ROME (Reuters) - Prime Minister Enrico Letta pledged a package of institutional and economic reforms to lift Italy's stagnant economy out of recession and reach growth of 2 percent by 2015 as he opened a debate ahead of a confidence vote in parliament on Wednesday.
Letta said the next 18 months would be devoted to reforms ranging from overhauling parliament and Italy's widely criticised electoral law to cutting taxes on families and companies and cutting record unemployment, while reducing the public debt and deficit.
"I'm determined to work with everything I have to prevent the country falling back into chaos," he said.
Letta called the confidence vote to confirm his majority after Silvio Berlusconi, now banned from parliament, ended seven months of cooperation with the centre-left by pulling his Forza Italia party out of the coalition.
The vote in the lower house is expected before 10 a.m ET, with the Senate due to vote in the evening.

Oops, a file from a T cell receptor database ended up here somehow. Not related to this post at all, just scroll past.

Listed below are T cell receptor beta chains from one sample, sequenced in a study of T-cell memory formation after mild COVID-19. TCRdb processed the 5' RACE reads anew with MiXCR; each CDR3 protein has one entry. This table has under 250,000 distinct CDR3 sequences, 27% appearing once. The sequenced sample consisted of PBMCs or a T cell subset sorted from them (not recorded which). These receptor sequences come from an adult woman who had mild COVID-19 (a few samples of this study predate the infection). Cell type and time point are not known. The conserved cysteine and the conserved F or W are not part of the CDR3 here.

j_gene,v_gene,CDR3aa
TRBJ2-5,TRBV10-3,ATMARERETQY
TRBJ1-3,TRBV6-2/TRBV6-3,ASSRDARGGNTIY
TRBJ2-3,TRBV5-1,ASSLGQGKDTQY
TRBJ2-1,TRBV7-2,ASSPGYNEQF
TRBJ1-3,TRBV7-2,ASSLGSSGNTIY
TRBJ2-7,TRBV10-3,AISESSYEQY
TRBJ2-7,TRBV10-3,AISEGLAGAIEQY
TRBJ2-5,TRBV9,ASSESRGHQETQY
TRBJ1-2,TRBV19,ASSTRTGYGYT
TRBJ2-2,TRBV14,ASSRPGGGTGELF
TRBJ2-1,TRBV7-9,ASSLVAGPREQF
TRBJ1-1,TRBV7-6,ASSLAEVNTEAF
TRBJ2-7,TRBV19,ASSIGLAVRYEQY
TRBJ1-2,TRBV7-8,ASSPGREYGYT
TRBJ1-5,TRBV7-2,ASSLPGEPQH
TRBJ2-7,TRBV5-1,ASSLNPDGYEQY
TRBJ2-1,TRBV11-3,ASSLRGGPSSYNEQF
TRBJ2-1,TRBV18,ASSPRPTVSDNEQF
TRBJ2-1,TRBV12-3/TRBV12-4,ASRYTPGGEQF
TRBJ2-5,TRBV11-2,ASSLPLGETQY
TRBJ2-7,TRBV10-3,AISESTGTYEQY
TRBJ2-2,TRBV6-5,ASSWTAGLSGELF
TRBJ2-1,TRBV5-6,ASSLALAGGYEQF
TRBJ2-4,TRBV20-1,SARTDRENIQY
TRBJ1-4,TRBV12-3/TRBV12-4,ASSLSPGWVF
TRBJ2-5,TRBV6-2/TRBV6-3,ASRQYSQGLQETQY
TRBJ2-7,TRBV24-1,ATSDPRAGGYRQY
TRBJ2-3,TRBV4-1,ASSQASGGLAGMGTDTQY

Letta, whose centre-left Democratic Party holds a strong lower house majority, is expected to win the vote in both houses with the help of Interior Minister Angelino Alfano's New Centre Right and a smaller centrist group.
The government has already won two confidence votes in parliament with his reduced majority, most recently over the 2014 budget law, still working its way through parliament and which must be approved before the end of the year.
"Today the coalition is different, more united," Letta said.
On Wednesday, national statistics agency Istat offered a glimmer of hope, reporting a rise in industrial output for October and restating third quarter gross domestic product to show zero growth after two years of steady decline.
However protests in many Italian towns and cities this week have underlined growing public anger over the austerity policies imposed to keep Italy's fragile public finances under control and in line with European Union budget rules.
(Reporting By James Mackenzie, editing by Stephen Jewkes, John Stonestreet)